Prostate Supplements Reviewed
June 29, 2017
Prosplex is an all-natural dietary supplement used to benign prostatic hypertrophy(BPH), or a non life threatening enlargement of the prostate. According to their website, their formula is based on prostate therapy involving the use of saw palmetto, which was shown to reduce mild to moderate symptoms of BPH within a couple of weeks. As expected, Prosplex contains plenty of saw palmetto--it contains nearly 320mg per serving--and common prostate supplement ingredients, including lycopene and pumpkin seed extract.
Prosplex contains IP-6 (Inositol Hexaphosphate), saw palmetto extract (40% extract), quercitin, lycopene 5% standardized extract, pygeum extract 2.5%, and pumpkin seed.
Does Prosplex Work?
It might. Prosplex contains an important extract called saw palmetto, which has been shown to reduce urinary symptoms caused by BPH in several studies. Saw palmetto is used as an alternative therapy for BPH in most European countries, but its use in the United States is limited due to the popularity of other prescription BPH drugs, such as Proscar. Its ability to fight BPH is proven, however--numerous men reported a decrease in urinary urges and pressure after undergoing saw palmetto therapy.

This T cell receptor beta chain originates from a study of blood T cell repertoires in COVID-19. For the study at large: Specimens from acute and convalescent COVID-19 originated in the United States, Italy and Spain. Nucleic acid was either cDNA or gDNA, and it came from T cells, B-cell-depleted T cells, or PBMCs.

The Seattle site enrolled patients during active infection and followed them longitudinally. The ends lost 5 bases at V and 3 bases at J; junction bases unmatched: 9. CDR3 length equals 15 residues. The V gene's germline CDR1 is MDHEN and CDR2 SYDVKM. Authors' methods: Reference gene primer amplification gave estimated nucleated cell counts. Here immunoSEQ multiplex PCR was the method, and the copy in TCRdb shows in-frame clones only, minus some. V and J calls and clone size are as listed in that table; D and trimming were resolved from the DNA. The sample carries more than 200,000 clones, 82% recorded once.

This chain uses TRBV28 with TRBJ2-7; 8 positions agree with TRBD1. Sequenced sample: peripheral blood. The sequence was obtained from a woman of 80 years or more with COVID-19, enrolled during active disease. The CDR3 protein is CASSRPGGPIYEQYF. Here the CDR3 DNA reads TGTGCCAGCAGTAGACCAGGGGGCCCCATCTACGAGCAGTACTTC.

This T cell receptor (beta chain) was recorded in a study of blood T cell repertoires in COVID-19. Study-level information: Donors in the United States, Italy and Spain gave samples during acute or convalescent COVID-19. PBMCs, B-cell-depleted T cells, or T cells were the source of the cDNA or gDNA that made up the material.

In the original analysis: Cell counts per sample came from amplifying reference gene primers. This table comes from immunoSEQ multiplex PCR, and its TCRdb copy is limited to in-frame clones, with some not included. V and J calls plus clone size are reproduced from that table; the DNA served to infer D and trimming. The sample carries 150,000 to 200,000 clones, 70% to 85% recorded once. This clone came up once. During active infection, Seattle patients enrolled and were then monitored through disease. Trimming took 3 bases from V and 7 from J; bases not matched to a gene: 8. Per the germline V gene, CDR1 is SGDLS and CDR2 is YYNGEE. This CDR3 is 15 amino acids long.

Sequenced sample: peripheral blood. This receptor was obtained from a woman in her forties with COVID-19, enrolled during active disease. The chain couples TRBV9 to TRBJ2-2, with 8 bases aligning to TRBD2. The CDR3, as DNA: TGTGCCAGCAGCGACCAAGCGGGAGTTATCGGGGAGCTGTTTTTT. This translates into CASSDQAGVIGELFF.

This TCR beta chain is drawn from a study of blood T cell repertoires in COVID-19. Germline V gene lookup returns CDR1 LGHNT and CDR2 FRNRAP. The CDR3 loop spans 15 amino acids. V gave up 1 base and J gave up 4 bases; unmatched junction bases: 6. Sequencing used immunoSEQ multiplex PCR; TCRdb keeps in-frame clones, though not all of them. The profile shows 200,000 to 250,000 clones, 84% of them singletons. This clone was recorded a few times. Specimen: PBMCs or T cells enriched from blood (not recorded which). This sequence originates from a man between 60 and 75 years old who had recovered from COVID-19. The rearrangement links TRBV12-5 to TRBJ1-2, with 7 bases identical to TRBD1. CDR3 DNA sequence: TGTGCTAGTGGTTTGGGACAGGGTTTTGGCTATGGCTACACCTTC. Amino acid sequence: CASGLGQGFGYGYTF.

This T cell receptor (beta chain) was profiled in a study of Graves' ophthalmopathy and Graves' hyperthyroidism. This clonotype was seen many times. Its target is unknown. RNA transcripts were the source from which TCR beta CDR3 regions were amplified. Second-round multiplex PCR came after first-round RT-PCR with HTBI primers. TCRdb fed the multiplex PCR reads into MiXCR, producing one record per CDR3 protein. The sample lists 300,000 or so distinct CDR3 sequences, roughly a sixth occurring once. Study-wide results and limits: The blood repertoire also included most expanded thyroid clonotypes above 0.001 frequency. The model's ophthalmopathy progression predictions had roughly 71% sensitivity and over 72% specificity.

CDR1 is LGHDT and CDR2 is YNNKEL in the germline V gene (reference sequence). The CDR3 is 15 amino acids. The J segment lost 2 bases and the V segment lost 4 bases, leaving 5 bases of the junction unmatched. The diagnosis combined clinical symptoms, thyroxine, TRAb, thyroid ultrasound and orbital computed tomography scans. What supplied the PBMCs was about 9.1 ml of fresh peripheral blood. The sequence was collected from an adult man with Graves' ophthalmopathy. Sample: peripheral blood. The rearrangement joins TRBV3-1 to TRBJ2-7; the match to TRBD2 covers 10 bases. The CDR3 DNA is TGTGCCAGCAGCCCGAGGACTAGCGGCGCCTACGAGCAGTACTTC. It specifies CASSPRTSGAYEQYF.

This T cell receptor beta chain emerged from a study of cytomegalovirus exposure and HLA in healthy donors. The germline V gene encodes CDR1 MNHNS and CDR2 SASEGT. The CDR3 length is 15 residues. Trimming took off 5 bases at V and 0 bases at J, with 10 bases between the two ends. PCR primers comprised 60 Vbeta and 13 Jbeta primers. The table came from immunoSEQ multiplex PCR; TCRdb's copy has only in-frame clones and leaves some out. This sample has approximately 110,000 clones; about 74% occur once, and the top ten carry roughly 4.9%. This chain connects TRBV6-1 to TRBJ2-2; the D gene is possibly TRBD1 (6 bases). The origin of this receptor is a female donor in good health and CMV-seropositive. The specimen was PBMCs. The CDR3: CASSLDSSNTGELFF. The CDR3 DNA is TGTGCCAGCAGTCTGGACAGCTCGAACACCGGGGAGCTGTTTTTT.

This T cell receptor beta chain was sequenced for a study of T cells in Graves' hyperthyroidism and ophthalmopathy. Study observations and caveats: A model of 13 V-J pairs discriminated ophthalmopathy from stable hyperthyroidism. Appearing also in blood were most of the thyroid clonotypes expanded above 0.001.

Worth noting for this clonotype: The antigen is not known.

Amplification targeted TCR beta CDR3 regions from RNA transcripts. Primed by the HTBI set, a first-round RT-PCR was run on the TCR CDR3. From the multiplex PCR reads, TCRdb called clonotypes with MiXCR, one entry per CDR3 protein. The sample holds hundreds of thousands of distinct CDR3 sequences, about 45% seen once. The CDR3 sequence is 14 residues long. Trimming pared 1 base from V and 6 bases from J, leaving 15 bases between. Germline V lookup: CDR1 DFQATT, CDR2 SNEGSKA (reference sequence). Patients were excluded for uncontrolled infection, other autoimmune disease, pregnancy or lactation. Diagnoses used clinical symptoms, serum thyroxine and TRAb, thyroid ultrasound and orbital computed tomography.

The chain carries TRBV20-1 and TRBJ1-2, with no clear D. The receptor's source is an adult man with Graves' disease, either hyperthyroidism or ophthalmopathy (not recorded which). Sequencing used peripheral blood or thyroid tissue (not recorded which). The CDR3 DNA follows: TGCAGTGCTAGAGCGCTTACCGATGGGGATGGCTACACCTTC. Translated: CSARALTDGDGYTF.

So what's wrong with Prosplex? The issue here isn't what they use, but the quality of these key ingredients. Their ingredient label shows its saw palmetto extract only contains 40% of the active substance, cutting its efficacy against BPH in half. The same applies to its other ingredients--lycopene only contains 5% of its active substance, and pygeum extract only contains 2.5%. This severely limits Prosplex's overall ability to reduce the symptoms of BPH. It's highly debatable if this supplement will have any impact on prostate health.
Is Prosplex Safe?
Yes. Although saw palmetto can cause stomach upset, this rarely occurs.
Although Prosplex contains several key ingredients shown to improve prostate health, it utilizes poor standardized extracts, which barely contain even half of its active compound. Prosplex may be misleading customers by not mentioning this fact on their website.